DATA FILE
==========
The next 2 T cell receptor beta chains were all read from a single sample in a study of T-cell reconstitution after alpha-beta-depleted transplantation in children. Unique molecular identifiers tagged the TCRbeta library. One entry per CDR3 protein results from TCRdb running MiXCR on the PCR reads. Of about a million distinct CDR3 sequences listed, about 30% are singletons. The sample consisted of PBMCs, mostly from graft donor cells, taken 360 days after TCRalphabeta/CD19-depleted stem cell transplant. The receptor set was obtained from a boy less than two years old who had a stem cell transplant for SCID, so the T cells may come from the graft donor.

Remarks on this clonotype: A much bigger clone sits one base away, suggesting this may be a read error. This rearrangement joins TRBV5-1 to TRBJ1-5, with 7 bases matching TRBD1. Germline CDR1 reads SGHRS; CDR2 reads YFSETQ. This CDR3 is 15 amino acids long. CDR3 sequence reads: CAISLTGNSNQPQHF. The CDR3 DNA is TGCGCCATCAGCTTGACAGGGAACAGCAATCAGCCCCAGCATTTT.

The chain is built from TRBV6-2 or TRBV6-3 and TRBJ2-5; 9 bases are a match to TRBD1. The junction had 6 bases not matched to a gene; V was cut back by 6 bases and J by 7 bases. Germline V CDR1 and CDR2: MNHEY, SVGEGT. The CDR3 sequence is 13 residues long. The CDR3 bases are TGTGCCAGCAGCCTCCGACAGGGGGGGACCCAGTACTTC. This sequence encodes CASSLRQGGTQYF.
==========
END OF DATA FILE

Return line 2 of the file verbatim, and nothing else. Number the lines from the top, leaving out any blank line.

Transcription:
Remarks on this clonotype: A much bigger clone sits one base away, suggesting this may be a read error. This rearrangement joins TRBV5-1 to TRBJ1-5, with 7 bases matching TRBD1. Germline CDR1 reads SGHRS; CDR2 reads YFSETQ. This CDR3 is 15 amino acids long. CDR3 sequence reads: CAISLTGNSNQPQHF. The CDR3 DNA is TGCGCCATCAGCTTGACAGGGAACAGCAATCAGCCCCAGCATTTT.